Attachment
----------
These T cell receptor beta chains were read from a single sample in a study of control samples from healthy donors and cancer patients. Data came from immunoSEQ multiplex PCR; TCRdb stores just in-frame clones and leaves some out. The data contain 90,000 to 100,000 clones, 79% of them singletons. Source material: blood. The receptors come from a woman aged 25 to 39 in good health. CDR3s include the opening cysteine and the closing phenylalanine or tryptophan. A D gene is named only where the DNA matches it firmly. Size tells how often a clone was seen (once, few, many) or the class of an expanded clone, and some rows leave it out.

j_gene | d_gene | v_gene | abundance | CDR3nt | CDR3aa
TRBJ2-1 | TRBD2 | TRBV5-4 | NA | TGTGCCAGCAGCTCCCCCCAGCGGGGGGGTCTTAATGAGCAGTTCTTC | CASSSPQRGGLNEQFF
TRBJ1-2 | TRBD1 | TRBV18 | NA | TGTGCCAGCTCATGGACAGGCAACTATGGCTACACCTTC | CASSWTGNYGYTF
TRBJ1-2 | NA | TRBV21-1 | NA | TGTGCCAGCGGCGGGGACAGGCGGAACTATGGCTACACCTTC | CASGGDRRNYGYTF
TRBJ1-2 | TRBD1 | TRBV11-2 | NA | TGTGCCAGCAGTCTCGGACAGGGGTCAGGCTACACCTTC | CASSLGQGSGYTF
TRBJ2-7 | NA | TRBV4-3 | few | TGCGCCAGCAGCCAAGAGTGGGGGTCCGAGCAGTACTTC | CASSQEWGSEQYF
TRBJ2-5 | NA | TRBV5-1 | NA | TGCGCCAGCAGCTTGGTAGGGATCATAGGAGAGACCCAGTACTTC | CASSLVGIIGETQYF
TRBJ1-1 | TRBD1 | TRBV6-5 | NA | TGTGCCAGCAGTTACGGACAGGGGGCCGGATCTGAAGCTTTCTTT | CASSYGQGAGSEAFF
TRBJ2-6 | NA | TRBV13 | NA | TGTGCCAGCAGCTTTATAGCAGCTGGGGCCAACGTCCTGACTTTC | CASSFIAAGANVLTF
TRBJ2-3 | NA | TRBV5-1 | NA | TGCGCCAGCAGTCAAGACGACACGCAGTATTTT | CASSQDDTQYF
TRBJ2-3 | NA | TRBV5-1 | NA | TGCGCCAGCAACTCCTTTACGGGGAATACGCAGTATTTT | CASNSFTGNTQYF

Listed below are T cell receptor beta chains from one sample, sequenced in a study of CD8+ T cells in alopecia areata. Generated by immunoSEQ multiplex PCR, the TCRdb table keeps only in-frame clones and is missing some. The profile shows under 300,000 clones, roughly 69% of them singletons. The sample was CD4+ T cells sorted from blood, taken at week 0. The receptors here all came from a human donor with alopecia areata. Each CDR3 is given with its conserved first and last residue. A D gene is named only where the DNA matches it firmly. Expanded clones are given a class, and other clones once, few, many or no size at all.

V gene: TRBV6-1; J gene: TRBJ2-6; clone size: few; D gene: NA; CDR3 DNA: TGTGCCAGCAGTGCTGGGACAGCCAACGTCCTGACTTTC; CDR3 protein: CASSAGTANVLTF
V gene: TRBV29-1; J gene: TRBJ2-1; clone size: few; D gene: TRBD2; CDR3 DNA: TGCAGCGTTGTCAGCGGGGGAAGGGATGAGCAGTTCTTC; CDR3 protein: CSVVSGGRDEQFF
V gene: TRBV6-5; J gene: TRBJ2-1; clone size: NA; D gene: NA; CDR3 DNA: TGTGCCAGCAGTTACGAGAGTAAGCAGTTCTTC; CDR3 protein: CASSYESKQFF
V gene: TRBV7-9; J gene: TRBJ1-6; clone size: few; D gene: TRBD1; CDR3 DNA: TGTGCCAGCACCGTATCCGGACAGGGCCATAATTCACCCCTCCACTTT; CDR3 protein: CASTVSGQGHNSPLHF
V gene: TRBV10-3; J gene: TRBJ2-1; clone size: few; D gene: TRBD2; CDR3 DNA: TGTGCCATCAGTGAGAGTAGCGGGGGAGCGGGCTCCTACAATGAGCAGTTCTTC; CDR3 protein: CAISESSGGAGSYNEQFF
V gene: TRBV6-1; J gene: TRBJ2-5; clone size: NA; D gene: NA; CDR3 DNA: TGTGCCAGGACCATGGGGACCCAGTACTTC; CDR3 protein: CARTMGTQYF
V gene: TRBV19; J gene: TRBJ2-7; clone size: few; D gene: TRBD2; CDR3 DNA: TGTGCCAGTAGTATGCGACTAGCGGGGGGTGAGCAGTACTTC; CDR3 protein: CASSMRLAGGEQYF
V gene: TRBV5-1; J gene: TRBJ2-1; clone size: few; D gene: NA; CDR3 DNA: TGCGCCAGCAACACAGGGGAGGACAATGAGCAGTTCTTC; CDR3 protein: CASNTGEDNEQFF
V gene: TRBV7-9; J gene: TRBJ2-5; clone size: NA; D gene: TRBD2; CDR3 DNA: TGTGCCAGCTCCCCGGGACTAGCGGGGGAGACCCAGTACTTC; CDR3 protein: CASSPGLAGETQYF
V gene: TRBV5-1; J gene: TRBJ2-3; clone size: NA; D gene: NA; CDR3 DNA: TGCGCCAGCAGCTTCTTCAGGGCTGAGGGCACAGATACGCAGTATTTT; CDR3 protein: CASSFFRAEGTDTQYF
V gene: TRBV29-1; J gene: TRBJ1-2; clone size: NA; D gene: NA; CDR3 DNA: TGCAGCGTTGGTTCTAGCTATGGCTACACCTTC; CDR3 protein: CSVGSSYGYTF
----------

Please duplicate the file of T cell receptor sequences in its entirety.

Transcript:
These T cell receptor beta chains were read from a single sample in a study of control samples from healthy donors and cancer patients. Data came from immunoSEQ multiplex PCR; TCRdb stores just in-frame clones and leaves some out. The data contain 90,000 to 100,000 clones, 79% of them singletons. Source material: blood. The receptors come from a woman aged 25 to 39 in good health. CDR3s include the opening cysteine and the closing phenylalanine or tryptophan. A D gene is named only where the DNA matches it firmly. Size tells how often a clone was seen (once, few, many) or the class of an expanded clone, and some rows leave it out.

j_gene | d_gene | v_gene | abundance | CDR3nt | CDR3aa
TRBJ2-1 | TRBD2 | TRBV5-4 | NA | TGTGCCAGCAGCTCCCCCCAGCGGGGGGGTCTTAATGAGCAGTTCTTC | CASSSPQRGGLNEQFF
TRBJ1-2 | TRBD1 | TRBV18 | NA | TGTGCCAGCTCATGGACAGGCAACTATGGCTACACCTTC | CASSWTGNYGYTF
TRBJ1-2 | NA | TRBV21-1 | NA | TGTGCCAGCGGCGGGGACAGGCGGAACTATGGCTACACCTTC | CASGGDRRNYGYTF
TRBJ1-2 | TRBD1 | TRBV11-2 | NA | TGTGCCAGCAGTCTCGGACAGGGGTCAGGCTACACCTTC | CASSLGQGSGYTF
TRBJ2-7 | NA | TRBV4-3 | few | TGCGCCAGCAGCCAAGAGTGGGGGTCCGAGCAGTACTTC | CASSQEWGSEQYF
TRBJ2-5 | NA | TRBV5-1 | NA | TGCGCCAGCAGCTTGGTAGGGATCATAGGAGAGACCCAGTACTTC | CASSLVGIIGETQYF
TRBJ1-1 | TRBD1 | TRBV6-5 | NA | TGTGCCAGCAGTTACGGACAGGGGGCCGGATCTGAAGCTTTCTTT | CASSYGQGAGSEAFF
TRBJ2-6 | NA | TRBV13 | NA | TGTGCCAGCAGCTTTATAGCAGCTGGGGCCAACGTCCTGACTTTC | CASSFIAAGANVLTF
TRBJ2-3 | NA | TRBV5-1 | NA | TGCGCCAGCAGTCAAGACGACACGCAGTATTTT | CASSQDDTQYF
TRBJ2-3 | NA | TRBV5-1 | NA | TGCGCCAGCAACTCCTTTACGGGGAATACGCAGTATTTT | CASNSFTGNTQYF

Listed below are T cell receptor beta chains from one sample, sequenced in a study of CD8+ T cells in alopecia areata. Generated by immunoSEQ multiplex PCR, the TCRdb table keeps only in-frame clones and is missing some. The profile shows under 300,000 clones, roughly 69% of them singletons. The sample was CD4+ T cells sorted from blood, taken at week 0. The receptors here all came from a human donor with alopecia areata. Each CDR3 is given with its conserved first and last residue. A D gene is named only where the DNA matches it firmly. Expanded clones are given a class, and other clones once, few, many or no size at all.

V gene: TRBV6-1; J gene: TRBJ2-6; clone size: few; D gene: NA; CDR3 DNA: TGTGCCAGCAGTGCTGGGACAGCCAACGTCCTGACTTTC; CDR3 protein: CASSAGTANVLTF
V gene: TRBV29-1; J gene: TRBJ2-1; clone size: few; D gene: TRBD2; CDR3 DNA: TGCAGCGTTGTCAGCGGGGGAAGGGATGAGCAGTTCTTC; CDR3 protein: CSVVSGGRDEQFF
V gene: TRBV6-5; J gene: TRBJ2-1; clone size: NA; D gene: NA; CDR3 DNA: TGTGCCAGCAGTTACGAGAGTAAGCAGTTCTTC; CDR3 protein: CASSYESKQFF
V gene: TRBV7-9; J gene: TRBJ1-6; clone size: few; D gene: TRBD1; CDR3 DNA: TGTGCCAGCACCGTATCCGGACAGGGCCATAATTCACCCCTCCACTTT; CDR3 protein: CASTVSGQGHNSPLHF
V gene: TRBV10-3; J gene: TRBJ2-1; clone size: few; D gene: TRBD2; CDR3 DNA: TGTGCCATCAGTGAGAGTAGCGGGGGAGCGGGCTCCTACAATGAGCAGTTCTTC; CDR3 protein: CAISESSGGAGSYNEQFF
V gene: TRBV6-1; J gene: TRBJ2-5; clone size: NA; D gene: NA; CDR3 DNA: TGTGCCAGGACCATGGGGACCCAGTACTTC; CDR3 protein: CARTMGTQYF
V gene: TRBV19; J gene: TRBJ2-7; clone size: few; D gene: TRBD2; CDR3 DNA: TGTGCCAGTAGTATGCGACTAGCGGGGGGTGAGCAGTACTTC; CDR3 protein: CASSMRLAGGEQYF
V gene: TRBV5-1; J gene: TRBJ2-1; clone size: few; D gene: NA; CDR3 DNA: TGCGCCAGCAACACAGGGGAGGACAATGAGCAGTTCTTC; CDR3 protein: CASNTGEDNEQFF
V gene: TRBV7-9; J gene: TRBJ2-5; clone size: NA; D gene: TRBD2; CDR3 DNA: TGTGCCAGCTCCCCGGGACTAGCGGGGGAGACCCAGTACTTC; CDR3 protein: CASSPGLAGETQYF
V gene: TRBV5-1; J gene: TRBJ2-3; clone size: NA; D gene: NA; CDR3 DNA: TGCGCCAGCAGCTTCTTCAGGGCTGAGGGCACAGATACGCAGTATTTT; CDR3 protein: CASSFFRAEGTDTQYF
V gene: TRBV29-1; J gene: TRBJ1-2; clone size: NA; D gene: NA; CDR3 DNA: TGCAGCGTTGGTTCTAGCTATGGCTACACCTTC; CDR3 protein: CSVGSSYGYTF